This is a very common situation in places where energy extraction is happening, and is common across the State of Wyoming. A lot of the towns have pretty lax zoning code, I mean it is a big deal to have adopted building codes, let alone extract impact fees and when the boom started in my town they had never had planning staff before, it was not setup to take advantage of the situation. The demand was here for development, so we would have been able to collect some funds, we might turned some developers away, but we would have ended up with higher quality projects. We require the developers install infrastructure before coming to final plat, or they have to put up a bond to ensure its completion, most developers install it rather than putting up the bond.
    One way it is handled in our area is there a joint powers board between the Towns & County Gov't that is basically setup to distribute funds to the Towns. In our area 95% of the tax revenue that is collected comes from energy producers, the County recognizes that the Towns feel many of the impacts, workforce housing, traffic/infrastructure, drugs/crime, etc. etc. So every year there is a certain amount, it has been $6mill that last couple of years and $2mil gets distributed to each of the 3 incorporated Towns in the County. Our fund is limited to infrastructure, and the Town reps have to present a project to the County if accepted the funds are earmarked for the project and distributed. We have used it to help upgrade many of streets/water/sewer in the last several years. We have also written a lot of grants to the State (who also collects gas money and redistributes).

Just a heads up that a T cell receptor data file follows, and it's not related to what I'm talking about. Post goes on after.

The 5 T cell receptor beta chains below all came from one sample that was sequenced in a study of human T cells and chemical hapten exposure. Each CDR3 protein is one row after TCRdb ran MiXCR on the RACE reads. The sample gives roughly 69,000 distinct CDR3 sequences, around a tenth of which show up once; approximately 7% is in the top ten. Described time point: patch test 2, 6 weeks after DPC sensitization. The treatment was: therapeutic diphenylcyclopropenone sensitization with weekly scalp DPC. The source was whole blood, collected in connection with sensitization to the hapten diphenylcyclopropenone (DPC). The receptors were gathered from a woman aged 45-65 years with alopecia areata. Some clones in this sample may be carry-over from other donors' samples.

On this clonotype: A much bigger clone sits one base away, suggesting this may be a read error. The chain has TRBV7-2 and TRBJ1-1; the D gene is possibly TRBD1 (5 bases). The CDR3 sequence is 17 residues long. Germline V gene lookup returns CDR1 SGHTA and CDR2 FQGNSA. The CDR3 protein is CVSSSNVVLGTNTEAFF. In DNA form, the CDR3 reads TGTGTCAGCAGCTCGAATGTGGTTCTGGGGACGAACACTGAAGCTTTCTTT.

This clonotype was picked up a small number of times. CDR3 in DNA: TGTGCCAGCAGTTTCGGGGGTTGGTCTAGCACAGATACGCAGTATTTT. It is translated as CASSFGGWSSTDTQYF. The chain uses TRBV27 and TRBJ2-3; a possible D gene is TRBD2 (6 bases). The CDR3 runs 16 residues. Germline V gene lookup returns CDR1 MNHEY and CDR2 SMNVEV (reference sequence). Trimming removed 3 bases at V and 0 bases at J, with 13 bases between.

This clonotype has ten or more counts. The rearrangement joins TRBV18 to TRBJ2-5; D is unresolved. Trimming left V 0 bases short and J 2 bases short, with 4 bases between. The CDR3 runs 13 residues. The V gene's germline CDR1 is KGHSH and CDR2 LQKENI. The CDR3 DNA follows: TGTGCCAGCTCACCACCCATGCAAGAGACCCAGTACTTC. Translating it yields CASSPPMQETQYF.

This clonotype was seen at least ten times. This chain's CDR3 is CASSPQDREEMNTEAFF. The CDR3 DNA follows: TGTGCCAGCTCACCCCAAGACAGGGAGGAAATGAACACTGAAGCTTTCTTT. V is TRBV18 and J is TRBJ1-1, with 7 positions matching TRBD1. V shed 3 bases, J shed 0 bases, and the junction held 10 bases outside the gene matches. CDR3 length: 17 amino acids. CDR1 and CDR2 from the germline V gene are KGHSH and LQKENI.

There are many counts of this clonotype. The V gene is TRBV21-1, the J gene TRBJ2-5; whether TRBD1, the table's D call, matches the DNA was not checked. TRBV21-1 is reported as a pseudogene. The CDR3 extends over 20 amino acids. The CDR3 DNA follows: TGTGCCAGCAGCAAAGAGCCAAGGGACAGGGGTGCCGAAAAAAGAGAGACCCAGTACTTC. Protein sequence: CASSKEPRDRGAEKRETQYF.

I'm not clear how money distribution works in Canada between Provinces and Cities and how the Province taxes oil sands/shale development. Anyway you might look into whether something like this is setup, I would assume there has got to be something, Canada is not new to energy development. But there may not be or it could be improved, obviously this would turn into a project for your electeds rather than a planning job..but if they are adverse to taxation they are going to have to get an aggressive offense.

  12. #12
    Cyburbian
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    In mining and oil boom towns there are two ways to go:

    1. Assume that the boom is short lived and therefore the town will return to a sleepy village or ghost town at some point in the future. In this case you can permit low-cost structures and infrastructure that is cost effective for the developer. A plan should be in place for decommissioning the developments when the boom is over.

    2. Assume the town will be there and successful for a long time. In this case you want to ensure that you are getting high quality structures, infrastructure and design because once the mine or oil boom is over your going to be left with the results. There may be opportunities into expand into tourism or retirement living in the future that will only be possible if you have a high quality town.

    The problem with the second option is that various towns or municipalities may be in “competition” with each other. A developer can build a higher-cost, high-quality development in your town or a lower-cost, low-quality development in a town ten miles further away. Therefore having too many rules may mean no new development. However if you want a high quality town at the end you have to stick by your guns.

    My strategy would be to figure out where the town is going to be in ten, twenty, thirty years and then ensure that any development that takes place today helps that long-term vision happen. You may need to suffer some short term pain to achieve long-term gains.